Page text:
TWA 800

Date:         09 Apr 97 03:09:27 
From:         Ken Madden <>
Organization: University of North Texas
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Regarding TWA Flight 800:

Some fuel overflow out the vent is normal when the tanks are full, even
if the only cause is fuel expansion due to heating (while sitting on the
ground). On its B-727s (at least) TWA ordered a device called "Surge
Tank Protection" (STP) which uses a light detector in the surge tank to
instantaneously flood the surge tank with an inerting substance should a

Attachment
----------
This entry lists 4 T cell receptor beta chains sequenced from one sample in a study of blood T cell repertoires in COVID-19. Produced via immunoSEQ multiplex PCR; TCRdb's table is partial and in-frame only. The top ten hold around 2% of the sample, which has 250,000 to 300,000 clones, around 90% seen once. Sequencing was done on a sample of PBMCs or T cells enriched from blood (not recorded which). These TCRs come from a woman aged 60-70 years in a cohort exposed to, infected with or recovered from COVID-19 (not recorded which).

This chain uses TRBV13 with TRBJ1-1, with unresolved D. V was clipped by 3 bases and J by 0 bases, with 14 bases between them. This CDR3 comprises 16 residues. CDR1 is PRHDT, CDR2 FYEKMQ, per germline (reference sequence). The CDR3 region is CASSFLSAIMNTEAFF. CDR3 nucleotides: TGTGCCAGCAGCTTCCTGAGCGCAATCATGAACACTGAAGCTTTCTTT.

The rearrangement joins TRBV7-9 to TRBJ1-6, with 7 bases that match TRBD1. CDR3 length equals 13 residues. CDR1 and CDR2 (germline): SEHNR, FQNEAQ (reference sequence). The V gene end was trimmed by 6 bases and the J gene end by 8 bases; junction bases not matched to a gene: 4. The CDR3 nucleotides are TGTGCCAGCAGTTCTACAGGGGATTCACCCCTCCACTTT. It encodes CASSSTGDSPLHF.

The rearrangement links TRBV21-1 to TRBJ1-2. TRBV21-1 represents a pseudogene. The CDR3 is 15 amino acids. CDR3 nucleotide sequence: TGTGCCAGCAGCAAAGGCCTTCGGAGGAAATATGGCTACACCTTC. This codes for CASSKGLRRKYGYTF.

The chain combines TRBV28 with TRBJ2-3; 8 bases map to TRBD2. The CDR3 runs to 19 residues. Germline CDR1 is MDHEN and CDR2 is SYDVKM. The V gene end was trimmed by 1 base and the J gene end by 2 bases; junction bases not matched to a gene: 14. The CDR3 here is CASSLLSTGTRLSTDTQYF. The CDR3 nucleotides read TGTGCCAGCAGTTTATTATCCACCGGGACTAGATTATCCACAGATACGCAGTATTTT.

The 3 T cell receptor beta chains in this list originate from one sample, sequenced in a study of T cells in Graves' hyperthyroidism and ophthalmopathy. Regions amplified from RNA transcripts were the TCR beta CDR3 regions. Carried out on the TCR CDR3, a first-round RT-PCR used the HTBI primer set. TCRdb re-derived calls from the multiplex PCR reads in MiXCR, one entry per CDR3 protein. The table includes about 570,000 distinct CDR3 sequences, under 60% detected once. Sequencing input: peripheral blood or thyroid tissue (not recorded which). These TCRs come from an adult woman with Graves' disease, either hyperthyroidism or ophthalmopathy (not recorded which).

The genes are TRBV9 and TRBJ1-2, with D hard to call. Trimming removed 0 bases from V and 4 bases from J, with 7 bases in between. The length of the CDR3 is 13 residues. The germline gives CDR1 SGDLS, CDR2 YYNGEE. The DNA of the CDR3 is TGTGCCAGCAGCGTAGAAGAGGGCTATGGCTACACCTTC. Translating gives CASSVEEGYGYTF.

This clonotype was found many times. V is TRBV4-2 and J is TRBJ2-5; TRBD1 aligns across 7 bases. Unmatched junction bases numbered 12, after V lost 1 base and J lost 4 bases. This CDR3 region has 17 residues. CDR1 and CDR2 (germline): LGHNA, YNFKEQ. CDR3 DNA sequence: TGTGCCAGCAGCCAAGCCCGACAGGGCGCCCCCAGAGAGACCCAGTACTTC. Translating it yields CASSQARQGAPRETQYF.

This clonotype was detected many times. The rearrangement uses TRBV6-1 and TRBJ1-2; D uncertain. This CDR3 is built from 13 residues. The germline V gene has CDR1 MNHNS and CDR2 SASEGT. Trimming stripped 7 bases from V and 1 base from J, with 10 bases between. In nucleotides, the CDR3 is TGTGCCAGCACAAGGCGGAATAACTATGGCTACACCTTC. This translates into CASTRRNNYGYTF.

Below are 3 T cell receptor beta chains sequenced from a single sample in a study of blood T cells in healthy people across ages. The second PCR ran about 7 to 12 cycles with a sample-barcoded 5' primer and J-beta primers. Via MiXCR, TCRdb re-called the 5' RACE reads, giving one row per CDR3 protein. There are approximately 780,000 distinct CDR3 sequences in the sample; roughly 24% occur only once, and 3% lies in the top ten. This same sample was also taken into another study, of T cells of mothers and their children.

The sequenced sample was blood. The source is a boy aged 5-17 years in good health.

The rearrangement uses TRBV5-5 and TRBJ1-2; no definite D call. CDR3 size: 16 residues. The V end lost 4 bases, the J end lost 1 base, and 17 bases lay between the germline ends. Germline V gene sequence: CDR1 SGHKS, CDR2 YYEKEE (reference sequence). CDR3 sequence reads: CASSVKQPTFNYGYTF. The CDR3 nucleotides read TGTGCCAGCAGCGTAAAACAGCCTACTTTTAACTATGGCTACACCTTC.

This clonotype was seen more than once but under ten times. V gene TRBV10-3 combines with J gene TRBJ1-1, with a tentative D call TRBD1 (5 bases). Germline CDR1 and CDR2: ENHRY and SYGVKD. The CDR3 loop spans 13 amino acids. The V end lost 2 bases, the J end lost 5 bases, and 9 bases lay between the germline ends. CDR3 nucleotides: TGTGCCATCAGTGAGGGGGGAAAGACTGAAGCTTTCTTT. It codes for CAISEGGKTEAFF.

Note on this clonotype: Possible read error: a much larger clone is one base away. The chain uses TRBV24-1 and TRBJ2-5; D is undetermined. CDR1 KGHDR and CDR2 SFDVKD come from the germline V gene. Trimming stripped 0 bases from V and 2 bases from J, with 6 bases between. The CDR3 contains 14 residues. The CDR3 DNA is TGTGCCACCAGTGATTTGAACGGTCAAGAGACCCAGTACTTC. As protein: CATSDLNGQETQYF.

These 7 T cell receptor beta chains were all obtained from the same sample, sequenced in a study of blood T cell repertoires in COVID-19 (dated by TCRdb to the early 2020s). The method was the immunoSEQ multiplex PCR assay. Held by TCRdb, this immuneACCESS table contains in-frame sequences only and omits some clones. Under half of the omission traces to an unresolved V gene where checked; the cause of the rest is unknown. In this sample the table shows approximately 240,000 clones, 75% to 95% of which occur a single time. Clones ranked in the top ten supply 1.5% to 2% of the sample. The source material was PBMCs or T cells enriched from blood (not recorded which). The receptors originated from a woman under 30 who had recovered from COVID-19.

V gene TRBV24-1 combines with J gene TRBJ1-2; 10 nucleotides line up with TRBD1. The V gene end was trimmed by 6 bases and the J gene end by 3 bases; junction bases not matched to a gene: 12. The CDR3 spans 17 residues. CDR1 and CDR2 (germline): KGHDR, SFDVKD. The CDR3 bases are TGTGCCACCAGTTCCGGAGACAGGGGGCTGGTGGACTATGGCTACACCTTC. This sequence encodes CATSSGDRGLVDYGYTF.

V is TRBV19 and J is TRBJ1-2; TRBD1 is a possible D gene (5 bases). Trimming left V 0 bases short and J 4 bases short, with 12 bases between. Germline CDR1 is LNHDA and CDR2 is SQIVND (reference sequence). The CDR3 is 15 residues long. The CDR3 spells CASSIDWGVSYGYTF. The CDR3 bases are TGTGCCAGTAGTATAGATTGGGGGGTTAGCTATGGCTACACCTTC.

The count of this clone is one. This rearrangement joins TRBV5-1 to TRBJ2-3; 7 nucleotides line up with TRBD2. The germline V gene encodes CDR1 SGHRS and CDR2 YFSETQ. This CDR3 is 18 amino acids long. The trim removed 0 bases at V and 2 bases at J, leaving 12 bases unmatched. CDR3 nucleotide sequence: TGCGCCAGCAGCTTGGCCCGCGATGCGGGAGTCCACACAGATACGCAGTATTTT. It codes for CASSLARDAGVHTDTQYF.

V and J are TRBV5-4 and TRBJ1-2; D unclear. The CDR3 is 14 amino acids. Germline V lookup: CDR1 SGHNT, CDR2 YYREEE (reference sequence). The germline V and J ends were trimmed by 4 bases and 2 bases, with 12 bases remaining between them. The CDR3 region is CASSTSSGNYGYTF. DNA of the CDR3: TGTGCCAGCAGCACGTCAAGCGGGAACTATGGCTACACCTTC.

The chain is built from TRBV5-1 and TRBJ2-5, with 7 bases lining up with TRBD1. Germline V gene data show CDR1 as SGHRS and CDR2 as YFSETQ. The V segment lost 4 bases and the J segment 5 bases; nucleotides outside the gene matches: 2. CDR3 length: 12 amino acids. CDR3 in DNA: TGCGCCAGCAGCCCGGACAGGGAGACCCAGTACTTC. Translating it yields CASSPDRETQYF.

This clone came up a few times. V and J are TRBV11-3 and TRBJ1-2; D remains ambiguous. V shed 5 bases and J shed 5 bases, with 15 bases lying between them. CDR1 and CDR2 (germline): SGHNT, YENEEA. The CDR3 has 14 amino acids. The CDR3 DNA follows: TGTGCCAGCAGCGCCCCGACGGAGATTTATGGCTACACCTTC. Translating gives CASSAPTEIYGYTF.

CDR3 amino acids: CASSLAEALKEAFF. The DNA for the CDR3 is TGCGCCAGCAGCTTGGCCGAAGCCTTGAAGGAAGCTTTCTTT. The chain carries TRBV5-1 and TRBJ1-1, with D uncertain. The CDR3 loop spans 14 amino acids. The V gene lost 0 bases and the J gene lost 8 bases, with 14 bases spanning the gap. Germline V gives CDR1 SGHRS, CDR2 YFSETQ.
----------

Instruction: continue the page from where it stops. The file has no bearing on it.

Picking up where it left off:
static discharge (read lightning) enter the tank through the vents in
the wingtips.  In order for kerosene (Jet A) to ignite, the fuel must be
heated substantially.  Although the center tank of TWA 800 may have been
warm on the ground at JFK, it would have cooled substantially in the
climb to 13,000 feet due to the pressure decrease inside the tank. In
order for me to believe that static electricity or an arcing fuel pump
caused the explosion, the aircraft would have to have been fueled with
the more volatile Jet B (or JP-4).  While not unheard of, this would
constitute a non-standard operation, would be done only if Jet A were
unavailable, and would need specific approval by management.

Ken Madden